The class of 2017 graduated from Dawson County High School on Saturday, signaling the end of an era for the students whose last years of school were full of scholastic achievements, extracurricular activities, first jobs and first cars.
It was the good times that were remembered in Valedictorian and Star Student Luke Ellis' commencement speech.
Ellis thanked God for the beautiful graduation day, parents for caring for their students and the teachers and coaches that mentored and guided the class of 2017 to the end.
His most heartfelt thanks went to his friends, who he said filled the past four years with happiness and laughter.
"I hope everyone here has good friends that you can trust and enjoy the company of, because in my opinion there is nothing in this world that brings more fulfillment," Ellis said. "Remember that no amount of success or wealth can take the place of relationships.
"When we look back on our high school years, we won't think about the textbooks or the standardized testing, we'll think about all the stories and memories we made with the people we care about."
The May 27 graduation saw 229 students receive diplomas, 79 of whom were honor graduates.
Counselor Kate Jarrard announced that the graduating class had received more than $1,200,000 in scholarships for continuing education.
Also recognized was Barry Alexander Thurmond, who had perfect attendance his entire school career.
Salutatorian Isabel Queen kept her speech short, but sweet.
She said she turned to YouTube for inspiration for her speech.
"There I found all the components of a good speech are not that far off from the components of a good life," Queen said. "Honesty, confidence, empathy and compassion just to name a few."
Queen said that though high school taught her and her peers many academic lessons, it's the life lessons learned that will help guide their futures.
"Now what matters is where we go from here," Queen said. "The challenge is to combine hard work, right attitude and determination into functional adults, who make the world into a little bit better of a place every day."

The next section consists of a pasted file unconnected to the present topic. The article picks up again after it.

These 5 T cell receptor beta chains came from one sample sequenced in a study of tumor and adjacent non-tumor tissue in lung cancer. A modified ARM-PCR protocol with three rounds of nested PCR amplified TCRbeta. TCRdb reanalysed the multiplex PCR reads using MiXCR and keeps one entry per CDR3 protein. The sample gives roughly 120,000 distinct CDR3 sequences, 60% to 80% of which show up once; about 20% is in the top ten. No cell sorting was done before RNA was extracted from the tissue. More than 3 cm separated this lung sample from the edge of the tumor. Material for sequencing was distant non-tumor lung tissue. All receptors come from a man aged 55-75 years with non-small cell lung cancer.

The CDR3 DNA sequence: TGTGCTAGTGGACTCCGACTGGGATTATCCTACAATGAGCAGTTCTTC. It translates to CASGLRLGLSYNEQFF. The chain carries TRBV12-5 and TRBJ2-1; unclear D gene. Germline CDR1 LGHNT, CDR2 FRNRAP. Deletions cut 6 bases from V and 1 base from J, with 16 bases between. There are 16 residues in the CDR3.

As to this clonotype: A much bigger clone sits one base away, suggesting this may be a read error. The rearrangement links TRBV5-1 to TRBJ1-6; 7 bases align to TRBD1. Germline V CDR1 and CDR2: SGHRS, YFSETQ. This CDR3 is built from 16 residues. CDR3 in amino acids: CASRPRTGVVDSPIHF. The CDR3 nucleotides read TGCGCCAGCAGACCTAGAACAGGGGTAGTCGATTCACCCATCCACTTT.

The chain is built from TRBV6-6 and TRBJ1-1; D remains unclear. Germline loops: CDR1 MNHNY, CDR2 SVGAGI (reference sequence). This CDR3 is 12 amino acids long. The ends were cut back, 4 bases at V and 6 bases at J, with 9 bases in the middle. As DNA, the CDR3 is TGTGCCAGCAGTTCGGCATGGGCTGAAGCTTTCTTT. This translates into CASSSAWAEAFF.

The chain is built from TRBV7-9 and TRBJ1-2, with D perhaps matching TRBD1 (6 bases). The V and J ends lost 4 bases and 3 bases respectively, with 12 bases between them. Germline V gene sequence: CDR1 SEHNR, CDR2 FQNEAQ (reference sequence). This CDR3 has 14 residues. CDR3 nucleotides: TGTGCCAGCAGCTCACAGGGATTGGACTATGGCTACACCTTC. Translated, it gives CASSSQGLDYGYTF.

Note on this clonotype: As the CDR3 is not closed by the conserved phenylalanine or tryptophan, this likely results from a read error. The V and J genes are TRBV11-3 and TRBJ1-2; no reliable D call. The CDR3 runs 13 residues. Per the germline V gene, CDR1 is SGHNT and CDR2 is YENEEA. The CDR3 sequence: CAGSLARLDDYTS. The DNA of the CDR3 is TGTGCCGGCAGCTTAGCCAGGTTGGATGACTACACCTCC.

In conclusion Queen left the audience with a few inspirational phrases because, as she put it, what's a graduation speech without some cliches.
"‘Believe in yourself and you're already halfway there,' 'this isn't the end, it's merely just a new beginning,' and ‘for the most important decisions in your life, trust your intuition and work with everything you have to prove it right,'" Queen said.
Superintendent Damon Gibbs spoke to the graduating class about choices.
His speech centered on pop culture references that marked each of the student's high school years, such as the release of Disney's "Frozen," the popularity of dance moves such as the Harlem shake, the marriage of Kim and Kanye West and the release of Playstation 4.
"Whereas you will have very little influence on pop culture, you do have the power of choice," Gibbs said. "The decisions you make today will impact the rest of your life. So, listen more than you speak, laugh every day, make time for family and only worry about the things that you can change."
At the end of the ceremony, the class of 2017 was instructed to move the tassels on their mortarboards to the left, signaling their transition from students to graduates.
They left the stadium with "I'll be there for you" by The Rembrants blasting over the loudspeakers as family and friends gathered behind the stadium to await their newly-minted alumni.
As she waited, Queen's mom Dionne said she was extremely proud of her Salutatorian daughter, who she described as fiercely independent. Dionne said this was the first time she had heard her daughter's speech.
"It's been a wonderful four years," she said. "She's worked real hard, it's a sigh of relief."
Queen also won the honor of prom queen, and reportedly asked her mother (somewhat seriously) if she could wear her crown to graduation.
"She was so thrilled to have been nominated by her peers for that," Dionne said. "She's been on a ride these last few weeks."
One graduate, after receiving her diploma and being reunited with her family, seemed shocked that her time in high school had finally ended.
"I'm just very excited," said Nina Roberts, 17. "I still can't believe its happening!"